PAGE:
Hedge fund manager John Paulson has intensified his campaign for the Hartford Insurance Group to break itself up into separate property and casualty and life businesses by taking the case directly to Hartford shareholders.

The Hartford’s 2011 fourth-quarter net income plummeted 79 percent to $127 million on above-normal catastrophe and non-cat losses, low-interest rates and volatility in the capital markets.

Net income for the year fell 61 percent to $662 million, and the company’s grim earnings report has once again raised the issue of splitting apart the company’s P&C and life operations.

Individual life sales for 4Q 2011 actually increased by 43% over 4Q 2010, with, as the Hartford puts it, “strong growth in each distribution channel.” Individual life earnings, however, were down by 9 percent over the same period (from $44 million to $40 million), thanks to modestly increased mortality.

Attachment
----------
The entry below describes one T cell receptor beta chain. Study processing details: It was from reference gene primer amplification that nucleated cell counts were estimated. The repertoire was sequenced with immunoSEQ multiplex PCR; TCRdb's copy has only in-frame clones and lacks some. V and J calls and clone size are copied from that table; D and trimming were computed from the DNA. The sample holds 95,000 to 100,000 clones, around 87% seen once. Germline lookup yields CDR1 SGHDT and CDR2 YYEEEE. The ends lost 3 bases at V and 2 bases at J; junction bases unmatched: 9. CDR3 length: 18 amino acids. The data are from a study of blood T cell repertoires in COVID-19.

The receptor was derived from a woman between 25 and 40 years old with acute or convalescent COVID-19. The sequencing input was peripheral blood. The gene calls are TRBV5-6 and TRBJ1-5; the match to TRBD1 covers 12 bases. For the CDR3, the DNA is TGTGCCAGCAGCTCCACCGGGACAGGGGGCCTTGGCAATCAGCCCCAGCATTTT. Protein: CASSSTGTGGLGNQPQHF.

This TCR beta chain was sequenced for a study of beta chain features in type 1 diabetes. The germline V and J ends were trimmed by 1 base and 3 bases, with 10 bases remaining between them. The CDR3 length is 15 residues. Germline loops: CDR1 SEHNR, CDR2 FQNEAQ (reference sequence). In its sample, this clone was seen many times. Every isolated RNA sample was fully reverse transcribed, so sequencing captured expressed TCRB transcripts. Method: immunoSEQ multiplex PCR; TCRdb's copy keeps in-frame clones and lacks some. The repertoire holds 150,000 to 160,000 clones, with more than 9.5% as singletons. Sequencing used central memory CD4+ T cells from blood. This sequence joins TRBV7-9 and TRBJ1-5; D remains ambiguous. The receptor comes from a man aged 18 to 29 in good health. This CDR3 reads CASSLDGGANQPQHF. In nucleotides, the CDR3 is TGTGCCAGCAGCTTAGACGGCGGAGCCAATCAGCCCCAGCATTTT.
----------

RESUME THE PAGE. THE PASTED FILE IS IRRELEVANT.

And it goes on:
Individual annuity earnings for 4Q 2011 were also down by 10% from a year ago (from $96 million to $86 million), due to what the Hartford described as increased annuity outflow.

In his letter to CEO Liam McGee, filed with the SEC, Paulson contends that a spin-off would benefit both the company and its shareholders. The SEC filing included a presentation with charts and graphs outlining the proposed benefit of spinning off the P&C businesses.

Paulson adds, “Given the extremely poor performance of Hartford’s stock and the fact that Hartford trades at lower valuation multiples than any of its U.S. insurance peers, addressing these issues should be Hartford’s highest priority.”

Paulson’s hedge fund, Paulson & Co. Inc., owns an 8.4 percent stake in the Hartford.